Professor John Matheson presented his paper, "Common Law Veil Piercing in the USA: An Empirical Examination," at the 8th Annual International Conference on Law, July 18-21, 2011. The conference was hosted by the Athens Institute for Education and Research. The Institute was established in 1995 as an independent academic organization with the mission to become a forum where academics and researchers from all over the world could meet and exchange ideas on their research and discuss the future developments of their discipline. Matheson's paper was the subject of discussion and questions at the conference and will ultimately be published in the conference proceedings.
Professor Myron Orfield, Executive Director of the Institute on Race & Poverty (IRP), spoke at a White House summit entitled "Forum on First Suburbs, Inclusion, Sustainability, and Economic Growth" on July 18.
On July 12, 2011, Professor Ralph F. Hall joined a panel of experts on Capitol Hill to discuss legal policies and the effectiveness of the laws passed to counter health care fraud. The forum, "Health Care Fraud and Abuse Enforcement: What’s at Stake?," focused primarily on the pharmaceutical sector.
Professor Prentiss Cox was a guest on Minnesota Public Radio's Midmorning broadcast on July 12, 2011. The show detailed how Minnesota foreclosures keep the economy from recovering. Since the recession began, the state has surpassed 100,000 foreclosures, and now sustained unemployment is causing a new wave of mortgage defaults nationwide.
On July 1, 2011, the U.S. Court of Appeals for the District of Columbia Circuit, sitting en banc, agreed with the conclusion asserted and arguments raised in an amicus brief authored by Professor Kristin Hickman. In Cohen v. United States, the court considered whether to allow the district court to consider the merits of an Administrative Procedure Act (APA) challenge to IRS Notice 2006-50, and particularly whether language in Internal Revenue Code 7421(a) and the Declaratory Judgment Act precluded judicial review. Hickman's brief argued in favor of interpreting the Internal Revenue Code and the Declaratory Judgment Act coterminously and narrowly, allowing the taxpayers' APA challenge to proceed on the merits. In a 6-3 decision, the court agreed and justified its conclusion in part using arguments raised in Hickman's brief.
Professor William McGeveran testified before the Minnesota Campaign Finance Board on June 30, 2011, about proposed disclosure rules for contributions to ballot question campaigns. McGeveran, who specializes in internet and privacy law and has written about disclosure in election law, warned of resulting privacy costs. He told the Board, "When blind dates Google you, when employers conduct background checks, when advertisers target sales pitches, when neighbors visit websites that mash up campaign finance records with maps, they discover your political beliefs." Although the proposed rules had been opposed primarily by backers of an upcoming ballot initiative to ban gay marriage, McGeveran said he supported gay marriage and urged the Board to consider the structure of disclosure independently from "hot political topics."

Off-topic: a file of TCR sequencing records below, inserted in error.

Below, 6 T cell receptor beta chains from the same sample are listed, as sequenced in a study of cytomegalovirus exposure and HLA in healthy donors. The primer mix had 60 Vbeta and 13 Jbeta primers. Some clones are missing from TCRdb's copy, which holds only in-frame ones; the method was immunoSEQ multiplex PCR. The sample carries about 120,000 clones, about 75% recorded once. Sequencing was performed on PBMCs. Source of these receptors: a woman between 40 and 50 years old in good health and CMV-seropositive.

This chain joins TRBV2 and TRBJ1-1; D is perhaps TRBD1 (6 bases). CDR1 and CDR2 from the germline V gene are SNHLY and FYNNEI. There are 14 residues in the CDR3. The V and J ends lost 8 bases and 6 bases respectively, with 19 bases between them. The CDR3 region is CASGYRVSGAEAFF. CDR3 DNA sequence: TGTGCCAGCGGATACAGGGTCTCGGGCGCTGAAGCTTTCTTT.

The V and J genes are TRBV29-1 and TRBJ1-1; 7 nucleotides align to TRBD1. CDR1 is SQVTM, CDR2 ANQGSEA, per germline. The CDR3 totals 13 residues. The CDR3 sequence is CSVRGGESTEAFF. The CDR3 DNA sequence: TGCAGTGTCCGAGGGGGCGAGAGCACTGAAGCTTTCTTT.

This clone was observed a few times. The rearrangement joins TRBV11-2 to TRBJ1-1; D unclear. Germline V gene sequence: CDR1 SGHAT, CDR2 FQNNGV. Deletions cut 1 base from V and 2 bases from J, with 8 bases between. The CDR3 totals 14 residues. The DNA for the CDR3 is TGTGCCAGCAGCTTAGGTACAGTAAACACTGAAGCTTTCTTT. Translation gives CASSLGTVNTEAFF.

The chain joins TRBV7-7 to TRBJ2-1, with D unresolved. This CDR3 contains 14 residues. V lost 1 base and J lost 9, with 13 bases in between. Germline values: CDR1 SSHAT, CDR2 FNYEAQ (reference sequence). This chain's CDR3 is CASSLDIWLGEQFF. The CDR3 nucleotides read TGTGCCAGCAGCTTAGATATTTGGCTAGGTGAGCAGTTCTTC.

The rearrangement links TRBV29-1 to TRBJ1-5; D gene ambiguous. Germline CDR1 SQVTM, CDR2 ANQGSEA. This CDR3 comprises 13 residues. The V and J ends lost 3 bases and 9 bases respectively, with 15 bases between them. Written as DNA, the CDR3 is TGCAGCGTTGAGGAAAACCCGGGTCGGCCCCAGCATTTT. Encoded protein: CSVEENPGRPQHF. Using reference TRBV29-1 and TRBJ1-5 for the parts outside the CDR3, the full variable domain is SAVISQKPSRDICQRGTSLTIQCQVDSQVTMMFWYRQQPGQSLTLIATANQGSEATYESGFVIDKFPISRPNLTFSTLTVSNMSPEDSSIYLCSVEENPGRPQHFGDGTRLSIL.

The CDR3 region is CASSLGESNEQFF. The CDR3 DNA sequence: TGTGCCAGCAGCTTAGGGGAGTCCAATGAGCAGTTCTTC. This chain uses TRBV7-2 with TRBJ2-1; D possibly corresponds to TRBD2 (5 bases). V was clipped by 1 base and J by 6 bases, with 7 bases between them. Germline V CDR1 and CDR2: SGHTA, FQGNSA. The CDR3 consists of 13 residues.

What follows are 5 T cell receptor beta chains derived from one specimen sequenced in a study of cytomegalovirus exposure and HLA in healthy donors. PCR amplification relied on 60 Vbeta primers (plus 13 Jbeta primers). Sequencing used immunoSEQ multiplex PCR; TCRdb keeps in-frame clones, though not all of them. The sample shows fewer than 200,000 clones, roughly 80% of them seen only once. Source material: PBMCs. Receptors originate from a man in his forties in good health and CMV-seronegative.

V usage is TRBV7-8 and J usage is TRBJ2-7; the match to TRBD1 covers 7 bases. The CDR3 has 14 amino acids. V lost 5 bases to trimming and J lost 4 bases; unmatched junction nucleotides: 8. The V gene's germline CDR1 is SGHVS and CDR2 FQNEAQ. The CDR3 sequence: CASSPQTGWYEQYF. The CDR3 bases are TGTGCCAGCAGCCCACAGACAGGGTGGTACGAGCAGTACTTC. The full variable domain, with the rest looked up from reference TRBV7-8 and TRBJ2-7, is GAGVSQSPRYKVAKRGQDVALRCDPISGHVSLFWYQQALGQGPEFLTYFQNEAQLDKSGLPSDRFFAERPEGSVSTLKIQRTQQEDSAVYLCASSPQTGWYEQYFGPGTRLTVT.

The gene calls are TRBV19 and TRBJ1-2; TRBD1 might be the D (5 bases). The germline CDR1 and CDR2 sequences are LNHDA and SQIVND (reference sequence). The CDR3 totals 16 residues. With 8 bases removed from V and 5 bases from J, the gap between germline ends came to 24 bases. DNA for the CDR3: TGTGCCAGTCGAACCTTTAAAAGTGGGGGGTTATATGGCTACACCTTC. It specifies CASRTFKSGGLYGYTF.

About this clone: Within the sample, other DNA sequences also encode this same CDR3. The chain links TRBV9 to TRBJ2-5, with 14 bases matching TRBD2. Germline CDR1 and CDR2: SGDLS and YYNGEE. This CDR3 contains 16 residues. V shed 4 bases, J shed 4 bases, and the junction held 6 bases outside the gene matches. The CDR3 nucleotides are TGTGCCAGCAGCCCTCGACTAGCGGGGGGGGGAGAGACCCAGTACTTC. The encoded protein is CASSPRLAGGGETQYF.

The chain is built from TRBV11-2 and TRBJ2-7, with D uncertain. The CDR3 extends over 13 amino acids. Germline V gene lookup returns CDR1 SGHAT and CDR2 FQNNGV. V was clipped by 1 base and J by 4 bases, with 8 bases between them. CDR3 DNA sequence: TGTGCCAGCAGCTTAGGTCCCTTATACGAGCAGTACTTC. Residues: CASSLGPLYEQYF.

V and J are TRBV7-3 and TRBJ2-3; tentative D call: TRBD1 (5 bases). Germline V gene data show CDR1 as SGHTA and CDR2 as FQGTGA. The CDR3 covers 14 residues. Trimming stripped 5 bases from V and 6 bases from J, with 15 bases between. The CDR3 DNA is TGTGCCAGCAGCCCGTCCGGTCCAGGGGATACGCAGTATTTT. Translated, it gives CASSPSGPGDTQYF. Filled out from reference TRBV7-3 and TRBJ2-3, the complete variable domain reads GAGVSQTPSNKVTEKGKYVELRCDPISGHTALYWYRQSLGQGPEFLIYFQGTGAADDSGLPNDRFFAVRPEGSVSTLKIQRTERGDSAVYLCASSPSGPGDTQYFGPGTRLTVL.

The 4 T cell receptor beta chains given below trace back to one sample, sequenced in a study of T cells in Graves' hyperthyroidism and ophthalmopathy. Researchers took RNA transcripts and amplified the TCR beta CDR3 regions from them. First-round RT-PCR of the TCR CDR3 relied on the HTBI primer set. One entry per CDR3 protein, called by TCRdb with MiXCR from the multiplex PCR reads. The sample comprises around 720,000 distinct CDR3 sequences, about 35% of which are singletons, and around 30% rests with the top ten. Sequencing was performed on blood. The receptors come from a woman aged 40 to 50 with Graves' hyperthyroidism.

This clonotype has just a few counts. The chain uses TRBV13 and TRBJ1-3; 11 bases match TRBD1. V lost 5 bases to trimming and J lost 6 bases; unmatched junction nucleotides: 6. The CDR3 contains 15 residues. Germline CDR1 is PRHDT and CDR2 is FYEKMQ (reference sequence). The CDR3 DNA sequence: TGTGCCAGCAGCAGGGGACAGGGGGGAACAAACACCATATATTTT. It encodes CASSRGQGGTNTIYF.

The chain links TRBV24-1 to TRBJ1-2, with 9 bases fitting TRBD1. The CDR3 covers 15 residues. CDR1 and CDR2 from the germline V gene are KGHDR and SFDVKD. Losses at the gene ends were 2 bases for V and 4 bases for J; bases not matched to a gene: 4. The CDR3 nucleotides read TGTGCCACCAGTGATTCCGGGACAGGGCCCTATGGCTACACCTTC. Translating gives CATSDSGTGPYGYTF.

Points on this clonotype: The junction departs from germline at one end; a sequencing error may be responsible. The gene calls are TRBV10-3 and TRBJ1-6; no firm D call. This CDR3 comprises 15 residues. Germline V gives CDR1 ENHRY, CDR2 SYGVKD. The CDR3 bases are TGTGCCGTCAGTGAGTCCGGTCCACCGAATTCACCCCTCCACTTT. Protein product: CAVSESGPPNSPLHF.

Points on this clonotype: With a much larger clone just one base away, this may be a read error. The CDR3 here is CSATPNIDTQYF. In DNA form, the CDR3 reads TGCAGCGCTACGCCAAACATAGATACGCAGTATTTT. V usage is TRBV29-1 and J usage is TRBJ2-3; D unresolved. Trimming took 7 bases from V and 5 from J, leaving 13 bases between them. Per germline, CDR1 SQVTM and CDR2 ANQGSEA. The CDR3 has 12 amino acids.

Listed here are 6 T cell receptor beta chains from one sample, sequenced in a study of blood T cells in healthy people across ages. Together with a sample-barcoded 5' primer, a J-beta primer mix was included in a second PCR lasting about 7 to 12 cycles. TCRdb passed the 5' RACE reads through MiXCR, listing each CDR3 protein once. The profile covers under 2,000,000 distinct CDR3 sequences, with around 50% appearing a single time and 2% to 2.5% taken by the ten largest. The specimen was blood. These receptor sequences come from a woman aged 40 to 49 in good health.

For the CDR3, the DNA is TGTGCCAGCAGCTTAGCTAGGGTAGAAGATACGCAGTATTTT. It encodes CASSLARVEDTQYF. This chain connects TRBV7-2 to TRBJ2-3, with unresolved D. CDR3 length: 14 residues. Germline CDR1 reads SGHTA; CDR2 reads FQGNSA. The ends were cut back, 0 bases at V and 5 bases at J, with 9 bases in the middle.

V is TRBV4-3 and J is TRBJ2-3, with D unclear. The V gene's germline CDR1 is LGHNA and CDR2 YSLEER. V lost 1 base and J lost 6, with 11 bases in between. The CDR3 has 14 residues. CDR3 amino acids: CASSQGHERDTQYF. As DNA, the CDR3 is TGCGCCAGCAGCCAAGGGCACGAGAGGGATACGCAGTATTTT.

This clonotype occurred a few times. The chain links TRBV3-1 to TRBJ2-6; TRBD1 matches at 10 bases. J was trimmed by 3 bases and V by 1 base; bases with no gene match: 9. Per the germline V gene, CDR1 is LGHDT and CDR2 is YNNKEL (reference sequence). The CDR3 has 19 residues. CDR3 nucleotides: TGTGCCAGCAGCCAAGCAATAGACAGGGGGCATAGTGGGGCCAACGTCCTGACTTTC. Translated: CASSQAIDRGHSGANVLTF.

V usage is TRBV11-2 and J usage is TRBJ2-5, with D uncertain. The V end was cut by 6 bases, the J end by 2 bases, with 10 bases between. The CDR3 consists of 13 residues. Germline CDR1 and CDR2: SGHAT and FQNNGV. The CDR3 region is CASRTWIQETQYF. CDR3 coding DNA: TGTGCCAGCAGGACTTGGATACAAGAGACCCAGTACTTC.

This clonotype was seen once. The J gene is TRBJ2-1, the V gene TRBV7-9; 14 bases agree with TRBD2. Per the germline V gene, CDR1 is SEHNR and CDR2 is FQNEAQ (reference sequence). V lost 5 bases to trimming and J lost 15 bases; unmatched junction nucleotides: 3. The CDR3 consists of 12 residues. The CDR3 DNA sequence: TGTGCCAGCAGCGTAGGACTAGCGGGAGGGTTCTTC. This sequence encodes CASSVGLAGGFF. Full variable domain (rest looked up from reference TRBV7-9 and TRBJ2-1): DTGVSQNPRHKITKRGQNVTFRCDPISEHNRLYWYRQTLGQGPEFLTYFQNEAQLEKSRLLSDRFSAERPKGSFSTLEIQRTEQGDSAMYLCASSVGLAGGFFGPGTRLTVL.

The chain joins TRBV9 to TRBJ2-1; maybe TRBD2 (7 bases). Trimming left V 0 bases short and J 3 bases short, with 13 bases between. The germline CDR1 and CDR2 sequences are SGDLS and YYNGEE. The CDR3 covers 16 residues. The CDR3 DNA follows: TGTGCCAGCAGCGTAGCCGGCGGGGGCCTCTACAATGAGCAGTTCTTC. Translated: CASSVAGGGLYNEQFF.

Professor Fred Morrison published an opinion piece entitled, "Shutdown Funding Explained," on June 24, 2011, for the Star Tribune. "In a nutshell, the Minnesota Constitution provides that no money can be spent without a legislative appropriation (Article 11, Section 1)," Morrison wrote. "The provision seems absolute, but as with most things, it's not that simple."
On June 21, 2011, Professor Richard Painter was called to testify before the U.S. House of Representatives Committee on Oversight and Government Reform at a hearing that covered the Hatch Act and political activity inside the White House, where Painter served as chief ethics lawyer from 2005-2007. He recommended that Congress enact new legislation sharply curtailing the range of permissible partisan political activity by White House staff. Click here to read Painter's testimony.